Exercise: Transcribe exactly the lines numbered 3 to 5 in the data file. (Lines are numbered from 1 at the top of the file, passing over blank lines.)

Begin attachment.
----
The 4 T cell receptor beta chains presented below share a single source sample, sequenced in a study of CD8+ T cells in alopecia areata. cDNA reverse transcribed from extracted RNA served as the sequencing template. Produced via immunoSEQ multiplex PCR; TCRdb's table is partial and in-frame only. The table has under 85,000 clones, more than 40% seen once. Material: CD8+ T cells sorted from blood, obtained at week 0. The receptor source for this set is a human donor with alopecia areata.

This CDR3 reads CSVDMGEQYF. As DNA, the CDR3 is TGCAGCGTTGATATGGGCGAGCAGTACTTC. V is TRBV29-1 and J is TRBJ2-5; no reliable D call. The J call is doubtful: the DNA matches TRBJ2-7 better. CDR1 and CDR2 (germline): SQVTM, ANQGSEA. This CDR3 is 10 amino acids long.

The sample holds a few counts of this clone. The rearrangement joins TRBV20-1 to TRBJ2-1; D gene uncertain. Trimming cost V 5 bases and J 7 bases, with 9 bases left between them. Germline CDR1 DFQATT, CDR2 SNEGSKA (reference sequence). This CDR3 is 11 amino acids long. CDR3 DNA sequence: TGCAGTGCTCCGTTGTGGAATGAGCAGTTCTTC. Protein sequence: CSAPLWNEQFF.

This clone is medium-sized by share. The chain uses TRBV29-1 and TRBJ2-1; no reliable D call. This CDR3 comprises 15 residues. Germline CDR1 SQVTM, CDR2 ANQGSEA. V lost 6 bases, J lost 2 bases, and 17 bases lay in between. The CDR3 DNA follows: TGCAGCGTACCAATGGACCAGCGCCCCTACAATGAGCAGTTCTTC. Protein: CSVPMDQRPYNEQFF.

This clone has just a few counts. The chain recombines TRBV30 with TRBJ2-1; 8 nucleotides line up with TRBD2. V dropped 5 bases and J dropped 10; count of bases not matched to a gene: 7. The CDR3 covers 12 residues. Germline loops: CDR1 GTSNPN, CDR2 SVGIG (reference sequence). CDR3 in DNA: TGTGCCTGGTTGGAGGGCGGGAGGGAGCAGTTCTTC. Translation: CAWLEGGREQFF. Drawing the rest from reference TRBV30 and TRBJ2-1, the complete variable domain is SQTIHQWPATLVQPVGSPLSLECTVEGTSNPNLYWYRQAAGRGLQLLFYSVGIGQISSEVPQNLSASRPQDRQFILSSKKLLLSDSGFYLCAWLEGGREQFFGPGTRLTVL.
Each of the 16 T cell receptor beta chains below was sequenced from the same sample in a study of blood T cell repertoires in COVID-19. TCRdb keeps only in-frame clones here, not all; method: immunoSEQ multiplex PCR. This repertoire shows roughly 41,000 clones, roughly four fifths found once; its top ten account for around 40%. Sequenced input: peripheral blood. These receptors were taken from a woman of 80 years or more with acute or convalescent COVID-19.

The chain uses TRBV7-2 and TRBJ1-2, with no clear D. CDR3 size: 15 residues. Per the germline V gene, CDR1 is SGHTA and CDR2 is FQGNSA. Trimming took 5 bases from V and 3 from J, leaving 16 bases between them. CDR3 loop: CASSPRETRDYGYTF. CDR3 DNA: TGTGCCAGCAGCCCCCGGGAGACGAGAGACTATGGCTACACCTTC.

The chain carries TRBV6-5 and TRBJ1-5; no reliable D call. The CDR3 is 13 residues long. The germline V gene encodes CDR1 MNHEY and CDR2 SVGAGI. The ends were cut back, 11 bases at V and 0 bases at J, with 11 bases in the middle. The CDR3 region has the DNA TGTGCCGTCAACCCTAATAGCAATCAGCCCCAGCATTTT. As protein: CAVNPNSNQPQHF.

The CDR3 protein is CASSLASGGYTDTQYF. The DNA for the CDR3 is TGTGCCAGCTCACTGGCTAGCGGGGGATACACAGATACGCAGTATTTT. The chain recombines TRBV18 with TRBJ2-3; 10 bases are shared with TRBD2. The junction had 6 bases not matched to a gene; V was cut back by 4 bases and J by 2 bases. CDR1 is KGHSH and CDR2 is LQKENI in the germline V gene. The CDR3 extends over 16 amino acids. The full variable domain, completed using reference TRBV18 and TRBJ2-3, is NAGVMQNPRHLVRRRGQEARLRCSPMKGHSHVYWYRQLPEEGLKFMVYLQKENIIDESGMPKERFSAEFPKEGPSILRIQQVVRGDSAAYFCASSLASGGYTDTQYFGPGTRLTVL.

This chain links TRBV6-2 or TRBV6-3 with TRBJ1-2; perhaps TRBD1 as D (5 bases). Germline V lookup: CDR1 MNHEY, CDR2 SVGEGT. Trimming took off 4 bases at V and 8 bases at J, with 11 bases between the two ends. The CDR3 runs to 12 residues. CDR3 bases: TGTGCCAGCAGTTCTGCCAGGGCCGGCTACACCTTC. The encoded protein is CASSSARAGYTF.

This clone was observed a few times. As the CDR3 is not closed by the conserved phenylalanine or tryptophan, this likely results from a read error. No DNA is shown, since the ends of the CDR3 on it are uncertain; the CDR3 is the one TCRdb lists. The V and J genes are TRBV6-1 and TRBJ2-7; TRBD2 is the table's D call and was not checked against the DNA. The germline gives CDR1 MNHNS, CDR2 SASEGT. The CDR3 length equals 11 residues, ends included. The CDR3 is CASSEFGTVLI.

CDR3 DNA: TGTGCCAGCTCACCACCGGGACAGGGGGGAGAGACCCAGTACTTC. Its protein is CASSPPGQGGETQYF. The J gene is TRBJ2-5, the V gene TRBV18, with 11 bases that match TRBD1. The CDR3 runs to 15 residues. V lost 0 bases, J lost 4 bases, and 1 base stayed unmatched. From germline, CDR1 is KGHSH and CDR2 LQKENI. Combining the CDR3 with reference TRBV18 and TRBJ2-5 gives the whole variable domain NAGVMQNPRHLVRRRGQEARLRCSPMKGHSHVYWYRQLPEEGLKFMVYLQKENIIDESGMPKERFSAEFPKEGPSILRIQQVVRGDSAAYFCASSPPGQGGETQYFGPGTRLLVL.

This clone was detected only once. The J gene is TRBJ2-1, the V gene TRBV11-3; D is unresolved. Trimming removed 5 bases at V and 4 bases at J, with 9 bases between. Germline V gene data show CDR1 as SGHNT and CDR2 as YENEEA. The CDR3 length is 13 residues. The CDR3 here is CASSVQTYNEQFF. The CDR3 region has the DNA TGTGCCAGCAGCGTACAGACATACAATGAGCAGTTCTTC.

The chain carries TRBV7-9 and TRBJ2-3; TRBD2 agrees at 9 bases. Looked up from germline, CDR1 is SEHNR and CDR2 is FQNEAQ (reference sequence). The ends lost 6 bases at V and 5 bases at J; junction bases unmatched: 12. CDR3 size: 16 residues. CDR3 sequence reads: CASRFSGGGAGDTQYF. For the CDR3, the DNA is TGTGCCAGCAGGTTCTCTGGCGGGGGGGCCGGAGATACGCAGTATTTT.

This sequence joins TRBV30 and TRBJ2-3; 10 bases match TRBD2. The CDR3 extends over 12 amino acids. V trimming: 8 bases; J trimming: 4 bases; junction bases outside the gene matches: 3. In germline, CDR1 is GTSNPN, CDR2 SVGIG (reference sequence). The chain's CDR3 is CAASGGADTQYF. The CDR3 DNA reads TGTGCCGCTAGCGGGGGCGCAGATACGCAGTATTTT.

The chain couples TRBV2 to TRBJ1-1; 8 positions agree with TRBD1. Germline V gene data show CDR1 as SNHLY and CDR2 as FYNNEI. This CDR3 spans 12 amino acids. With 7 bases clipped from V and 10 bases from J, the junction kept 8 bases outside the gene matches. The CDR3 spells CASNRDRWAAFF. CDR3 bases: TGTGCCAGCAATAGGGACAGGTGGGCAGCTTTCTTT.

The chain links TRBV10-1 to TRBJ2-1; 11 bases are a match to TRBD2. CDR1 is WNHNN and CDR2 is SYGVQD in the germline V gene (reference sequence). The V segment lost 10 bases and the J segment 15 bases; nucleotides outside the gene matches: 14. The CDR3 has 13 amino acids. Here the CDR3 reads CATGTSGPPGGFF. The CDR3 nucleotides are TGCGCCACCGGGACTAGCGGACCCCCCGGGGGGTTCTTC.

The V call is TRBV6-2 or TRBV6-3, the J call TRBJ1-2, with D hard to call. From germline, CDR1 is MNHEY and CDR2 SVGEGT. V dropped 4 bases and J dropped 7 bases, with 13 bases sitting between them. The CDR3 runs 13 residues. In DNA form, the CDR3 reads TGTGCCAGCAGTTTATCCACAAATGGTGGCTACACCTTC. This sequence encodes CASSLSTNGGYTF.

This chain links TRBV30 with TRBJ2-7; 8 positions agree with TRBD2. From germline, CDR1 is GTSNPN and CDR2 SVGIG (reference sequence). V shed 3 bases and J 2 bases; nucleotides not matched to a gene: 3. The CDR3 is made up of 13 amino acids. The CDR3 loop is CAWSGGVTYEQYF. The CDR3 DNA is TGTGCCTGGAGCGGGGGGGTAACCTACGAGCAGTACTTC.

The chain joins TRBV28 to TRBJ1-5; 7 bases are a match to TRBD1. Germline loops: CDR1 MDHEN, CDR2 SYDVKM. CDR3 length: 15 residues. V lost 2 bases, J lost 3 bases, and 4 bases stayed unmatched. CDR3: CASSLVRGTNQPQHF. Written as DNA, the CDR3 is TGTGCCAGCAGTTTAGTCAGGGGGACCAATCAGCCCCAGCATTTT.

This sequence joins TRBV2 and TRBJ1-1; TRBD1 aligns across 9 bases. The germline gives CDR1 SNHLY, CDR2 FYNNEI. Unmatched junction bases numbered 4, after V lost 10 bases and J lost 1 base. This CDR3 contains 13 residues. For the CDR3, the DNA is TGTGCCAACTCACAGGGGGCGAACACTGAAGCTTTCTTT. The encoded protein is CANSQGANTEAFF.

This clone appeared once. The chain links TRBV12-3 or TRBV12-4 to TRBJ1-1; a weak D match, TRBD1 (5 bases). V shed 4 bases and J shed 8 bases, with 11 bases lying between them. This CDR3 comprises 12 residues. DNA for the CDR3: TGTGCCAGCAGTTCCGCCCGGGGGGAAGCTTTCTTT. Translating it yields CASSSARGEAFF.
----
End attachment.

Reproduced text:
The sample holds a few counts of this clone. The rearrangement joins TRBV20-1 to TRBJ2-1; D gene uncertain. Trimming cost V 5 bases and J 7 bases, with 9 bases left between them. Germline CDR1 DFQATT, CDR2 SNEGSKA (reference sequence). This CDR3 is 11 amino acids long. CDR3 DNA sequence: TGCAGTGCTCCGTTGTGGAATGAGCAGTTCTTC. Protein sequence: CSAPLWNEQFF.

This clone is medium-sized by share. The chain uses TRBV29-1 and TRBJ2-1; no reliable D call. This CDR3 comprises 15 residues. Germline CDR1 SQVTM, CDR2 ANQGSEA. V lost 6 bases, J lost 2 bases, and 17 bases lay in between. The CDR3 DNA follows: TGCAGCGTACCAATGGACCAGCGCCCCTACAATGAGCAGTTCTTC. Protein: CSVPMDQRPYNEQFF.

This clone has just a few counts. The chain recombines TRBV30 with TRBJ2-1; 8 nucleotides line up with TRBD2. V dropped 5 bases and J dropped 10; count of bases not matched to a gene: 7. The CDR3 covers 12 residues. Germline loops: CDR1 GTSNPN, CDR2 SVGIG (reference sequence). CDR3 in DNA: TGTGCCTGGTTGGAGGGCGGGAGGGAGCAGTTCTTC. Translation: CAWLEGGREQFF. Drawing the rest from reference TRBV30 and TRBJ2-1, the complete variable domain is SQTIHQWPATLVQPVGSPLSLECTVEGTSNPNLYWYRQAAGRGLQLLFYSVGIGQISSEVPQNLSASRPQDRQFILSSKKLLLSDSGFYLCAWLEGGREQFFGPGTRLTVL.